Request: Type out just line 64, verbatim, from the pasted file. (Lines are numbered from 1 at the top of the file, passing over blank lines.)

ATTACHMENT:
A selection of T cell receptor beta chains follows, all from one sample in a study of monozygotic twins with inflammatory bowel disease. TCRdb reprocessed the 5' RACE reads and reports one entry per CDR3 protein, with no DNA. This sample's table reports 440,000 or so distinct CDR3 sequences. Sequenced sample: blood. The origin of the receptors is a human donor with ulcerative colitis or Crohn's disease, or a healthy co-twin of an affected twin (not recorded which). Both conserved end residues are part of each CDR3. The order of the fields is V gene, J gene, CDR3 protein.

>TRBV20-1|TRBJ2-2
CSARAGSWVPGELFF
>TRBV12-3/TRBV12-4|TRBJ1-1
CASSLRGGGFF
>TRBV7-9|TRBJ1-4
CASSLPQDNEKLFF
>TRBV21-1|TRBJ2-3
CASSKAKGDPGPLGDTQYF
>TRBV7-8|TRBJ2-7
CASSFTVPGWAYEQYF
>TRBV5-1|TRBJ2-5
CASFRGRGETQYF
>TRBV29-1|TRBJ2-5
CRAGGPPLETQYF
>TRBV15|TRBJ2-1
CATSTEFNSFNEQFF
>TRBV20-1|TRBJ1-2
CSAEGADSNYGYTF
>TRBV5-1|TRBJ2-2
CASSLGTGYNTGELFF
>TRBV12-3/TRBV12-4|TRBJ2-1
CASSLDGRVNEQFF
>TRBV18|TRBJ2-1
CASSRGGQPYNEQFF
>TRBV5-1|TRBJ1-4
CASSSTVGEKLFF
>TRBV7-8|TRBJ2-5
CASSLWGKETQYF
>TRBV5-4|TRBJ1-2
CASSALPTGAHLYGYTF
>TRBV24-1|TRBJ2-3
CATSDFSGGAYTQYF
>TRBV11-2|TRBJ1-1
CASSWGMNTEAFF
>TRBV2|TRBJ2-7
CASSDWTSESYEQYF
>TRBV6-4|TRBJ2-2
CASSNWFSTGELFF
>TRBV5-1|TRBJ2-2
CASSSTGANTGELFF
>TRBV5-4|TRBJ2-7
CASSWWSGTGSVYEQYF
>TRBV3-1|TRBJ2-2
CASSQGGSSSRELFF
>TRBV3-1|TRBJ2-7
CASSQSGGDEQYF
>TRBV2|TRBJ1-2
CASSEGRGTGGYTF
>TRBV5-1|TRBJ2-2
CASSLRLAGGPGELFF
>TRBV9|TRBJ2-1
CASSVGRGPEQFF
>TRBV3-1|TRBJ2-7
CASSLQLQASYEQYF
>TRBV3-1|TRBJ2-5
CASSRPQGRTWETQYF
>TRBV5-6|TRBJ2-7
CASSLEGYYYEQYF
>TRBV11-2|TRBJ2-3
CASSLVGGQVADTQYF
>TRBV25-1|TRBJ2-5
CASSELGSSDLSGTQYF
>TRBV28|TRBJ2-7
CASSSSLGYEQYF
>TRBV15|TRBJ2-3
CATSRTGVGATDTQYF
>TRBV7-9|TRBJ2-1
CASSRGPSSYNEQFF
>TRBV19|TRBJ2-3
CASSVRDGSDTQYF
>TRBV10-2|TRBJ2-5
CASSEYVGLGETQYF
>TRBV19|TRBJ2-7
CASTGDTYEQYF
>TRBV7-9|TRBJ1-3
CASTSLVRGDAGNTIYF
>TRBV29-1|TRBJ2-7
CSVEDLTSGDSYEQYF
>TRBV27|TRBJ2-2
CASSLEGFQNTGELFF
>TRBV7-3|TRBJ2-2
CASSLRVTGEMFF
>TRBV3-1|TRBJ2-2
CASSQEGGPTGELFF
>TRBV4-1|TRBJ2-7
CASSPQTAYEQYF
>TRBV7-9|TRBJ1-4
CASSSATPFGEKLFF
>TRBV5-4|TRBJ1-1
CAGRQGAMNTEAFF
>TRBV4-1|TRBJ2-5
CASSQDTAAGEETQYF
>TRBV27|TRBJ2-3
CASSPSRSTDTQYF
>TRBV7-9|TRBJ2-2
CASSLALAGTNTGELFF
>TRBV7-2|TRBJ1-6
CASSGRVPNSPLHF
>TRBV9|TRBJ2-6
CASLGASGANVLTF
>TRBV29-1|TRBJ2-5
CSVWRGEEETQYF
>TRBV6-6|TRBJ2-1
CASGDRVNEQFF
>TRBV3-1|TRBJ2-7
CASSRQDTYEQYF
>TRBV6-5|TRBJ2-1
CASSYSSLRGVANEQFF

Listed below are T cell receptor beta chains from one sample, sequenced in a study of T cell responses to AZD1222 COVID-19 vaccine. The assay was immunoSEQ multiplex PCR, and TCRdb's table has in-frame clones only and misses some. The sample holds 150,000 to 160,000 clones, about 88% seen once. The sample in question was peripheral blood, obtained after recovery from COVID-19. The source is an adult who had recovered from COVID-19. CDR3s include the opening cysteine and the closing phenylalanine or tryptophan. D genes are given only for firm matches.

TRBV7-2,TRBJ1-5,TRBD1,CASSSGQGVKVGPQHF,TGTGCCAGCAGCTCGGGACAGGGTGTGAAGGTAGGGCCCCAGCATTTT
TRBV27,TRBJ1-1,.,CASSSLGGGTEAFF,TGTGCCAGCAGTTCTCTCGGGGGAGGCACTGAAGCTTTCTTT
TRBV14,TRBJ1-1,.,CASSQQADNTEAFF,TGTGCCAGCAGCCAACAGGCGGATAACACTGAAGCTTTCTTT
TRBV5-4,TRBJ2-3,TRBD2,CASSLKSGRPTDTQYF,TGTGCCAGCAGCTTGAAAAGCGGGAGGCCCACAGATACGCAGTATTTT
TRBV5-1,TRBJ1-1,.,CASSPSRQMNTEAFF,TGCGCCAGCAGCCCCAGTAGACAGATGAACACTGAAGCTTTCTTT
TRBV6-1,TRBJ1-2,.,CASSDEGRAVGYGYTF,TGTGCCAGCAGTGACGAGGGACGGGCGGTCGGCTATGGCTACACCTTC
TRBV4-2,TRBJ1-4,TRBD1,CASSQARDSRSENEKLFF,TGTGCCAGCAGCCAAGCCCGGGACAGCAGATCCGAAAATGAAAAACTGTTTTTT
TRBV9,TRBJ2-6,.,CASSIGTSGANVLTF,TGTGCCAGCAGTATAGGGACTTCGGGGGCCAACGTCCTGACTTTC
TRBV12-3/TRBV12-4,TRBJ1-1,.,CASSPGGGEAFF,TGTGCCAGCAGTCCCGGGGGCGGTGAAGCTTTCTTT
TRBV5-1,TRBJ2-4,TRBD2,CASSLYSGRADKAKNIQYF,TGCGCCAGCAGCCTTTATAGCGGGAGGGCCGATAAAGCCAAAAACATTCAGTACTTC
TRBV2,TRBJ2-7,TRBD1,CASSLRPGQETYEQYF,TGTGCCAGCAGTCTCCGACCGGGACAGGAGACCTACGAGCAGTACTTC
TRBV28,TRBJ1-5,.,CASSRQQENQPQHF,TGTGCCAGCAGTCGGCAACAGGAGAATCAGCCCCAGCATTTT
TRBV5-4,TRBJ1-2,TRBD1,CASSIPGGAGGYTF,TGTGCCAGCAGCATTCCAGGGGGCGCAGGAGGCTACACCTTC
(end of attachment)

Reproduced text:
>TRBV28|TRBJ2-7